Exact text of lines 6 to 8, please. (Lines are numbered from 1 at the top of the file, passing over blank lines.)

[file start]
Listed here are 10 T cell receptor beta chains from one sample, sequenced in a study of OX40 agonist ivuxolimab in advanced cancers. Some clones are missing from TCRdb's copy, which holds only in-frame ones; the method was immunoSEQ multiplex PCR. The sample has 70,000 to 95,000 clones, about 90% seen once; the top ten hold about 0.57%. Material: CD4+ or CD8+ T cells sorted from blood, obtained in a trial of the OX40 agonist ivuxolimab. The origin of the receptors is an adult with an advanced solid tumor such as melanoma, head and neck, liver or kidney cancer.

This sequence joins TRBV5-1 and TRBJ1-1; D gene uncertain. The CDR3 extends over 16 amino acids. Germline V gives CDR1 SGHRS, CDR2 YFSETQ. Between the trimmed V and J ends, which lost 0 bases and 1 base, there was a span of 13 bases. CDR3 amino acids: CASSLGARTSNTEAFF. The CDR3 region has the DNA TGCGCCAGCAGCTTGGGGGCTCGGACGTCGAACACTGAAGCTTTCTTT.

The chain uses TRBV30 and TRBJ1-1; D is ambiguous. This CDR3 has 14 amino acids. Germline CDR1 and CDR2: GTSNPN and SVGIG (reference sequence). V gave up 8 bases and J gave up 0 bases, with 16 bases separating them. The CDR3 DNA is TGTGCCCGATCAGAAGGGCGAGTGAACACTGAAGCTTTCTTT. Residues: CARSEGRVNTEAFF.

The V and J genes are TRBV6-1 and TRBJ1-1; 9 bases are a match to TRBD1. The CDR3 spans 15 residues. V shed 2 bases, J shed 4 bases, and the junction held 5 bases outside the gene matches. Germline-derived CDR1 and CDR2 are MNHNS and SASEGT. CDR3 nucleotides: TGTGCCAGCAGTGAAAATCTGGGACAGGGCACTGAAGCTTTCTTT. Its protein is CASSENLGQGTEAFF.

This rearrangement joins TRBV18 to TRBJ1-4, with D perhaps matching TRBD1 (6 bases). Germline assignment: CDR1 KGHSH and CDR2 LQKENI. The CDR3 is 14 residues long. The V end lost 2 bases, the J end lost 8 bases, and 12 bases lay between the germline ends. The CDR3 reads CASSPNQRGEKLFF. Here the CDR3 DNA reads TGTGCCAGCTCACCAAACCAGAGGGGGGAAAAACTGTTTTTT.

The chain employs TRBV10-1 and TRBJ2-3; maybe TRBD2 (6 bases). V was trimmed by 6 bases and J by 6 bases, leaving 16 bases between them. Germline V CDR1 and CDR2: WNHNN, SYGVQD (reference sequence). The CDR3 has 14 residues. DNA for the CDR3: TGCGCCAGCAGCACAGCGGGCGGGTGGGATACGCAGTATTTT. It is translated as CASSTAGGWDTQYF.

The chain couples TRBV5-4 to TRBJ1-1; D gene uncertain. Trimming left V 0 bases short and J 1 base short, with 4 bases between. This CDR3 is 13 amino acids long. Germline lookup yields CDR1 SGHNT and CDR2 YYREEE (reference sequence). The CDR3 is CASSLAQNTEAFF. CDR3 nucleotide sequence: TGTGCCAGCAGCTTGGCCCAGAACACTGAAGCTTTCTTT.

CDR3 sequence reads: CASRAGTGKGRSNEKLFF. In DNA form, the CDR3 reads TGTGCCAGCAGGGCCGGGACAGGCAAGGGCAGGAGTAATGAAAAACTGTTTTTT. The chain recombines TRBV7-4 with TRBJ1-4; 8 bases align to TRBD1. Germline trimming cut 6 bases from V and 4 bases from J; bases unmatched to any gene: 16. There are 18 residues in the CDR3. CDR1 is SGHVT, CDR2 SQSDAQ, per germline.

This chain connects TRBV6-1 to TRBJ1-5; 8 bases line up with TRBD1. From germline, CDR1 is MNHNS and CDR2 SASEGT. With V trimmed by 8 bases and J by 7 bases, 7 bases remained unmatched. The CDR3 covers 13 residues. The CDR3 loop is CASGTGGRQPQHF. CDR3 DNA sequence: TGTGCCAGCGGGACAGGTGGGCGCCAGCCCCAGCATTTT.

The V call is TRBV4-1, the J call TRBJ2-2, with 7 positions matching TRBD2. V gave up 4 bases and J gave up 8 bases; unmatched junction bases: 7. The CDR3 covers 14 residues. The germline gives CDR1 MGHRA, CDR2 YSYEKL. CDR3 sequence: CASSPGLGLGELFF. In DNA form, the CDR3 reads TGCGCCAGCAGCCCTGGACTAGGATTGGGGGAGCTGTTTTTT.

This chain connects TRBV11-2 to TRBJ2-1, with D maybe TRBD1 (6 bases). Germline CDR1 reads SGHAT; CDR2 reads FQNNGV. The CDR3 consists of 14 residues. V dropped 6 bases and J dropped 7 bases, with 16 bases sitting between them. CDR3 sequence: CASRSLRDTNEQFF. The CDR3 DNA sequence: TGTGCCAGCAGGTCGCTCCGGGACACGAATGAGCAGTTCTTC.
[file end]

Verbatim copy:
The chain employs TRBV10-1 and TRBJ2-3; maybe TRBD2 (6 bases). V was trimmed by 6 bases and J by 6 bases, leaving 16 bases between them. Germline V CDR1 and CDR2: WNHNN, SYGVQD (reference sequence). The CDR3 has 14 residues. DNA for the CDR3: TGCGCCAGCAGCACAGCGGGCGGGTGGGATACGCAGTATTTT. It is translated as CASSTAGGWDTQYF.

The chain couples TRBV5-4 to TRBJ1-1; D gene uncertain. Trimming left V 0 bases short and J 1 base short, with 4 bases between. This CDR3 is 13 amino acids long. Germline lookup yields CDR1 SGHNT and CDR2 YYREEE (reference sequence). The CDR3 is CASSLAQNTEAFF. CDR3 nucleotide sequence: TGTGCCAGCAGCTTGGCCCAGAACACTGAAGCTTTCTTT.

CDR3 sequence reads: CASRAGTGKGRSNEKLFF. In DNA form, the CDR3 reads TGTGCCAGCAGGGCCGGGACAGGCAAGGGCAGGAGTAATGAAAAACTGTTTTTT. The chain recombines TRBV7-4 with TRBJ1-4; 8 bases align to TRBD1. Germline trimming cut 6 bases from V and 4 bases from J; bases unmatched to any gene: 16. There are 18 residues in the CDR3. CDR1 is SGHVT, CDR2 SQSDAQ, per germline.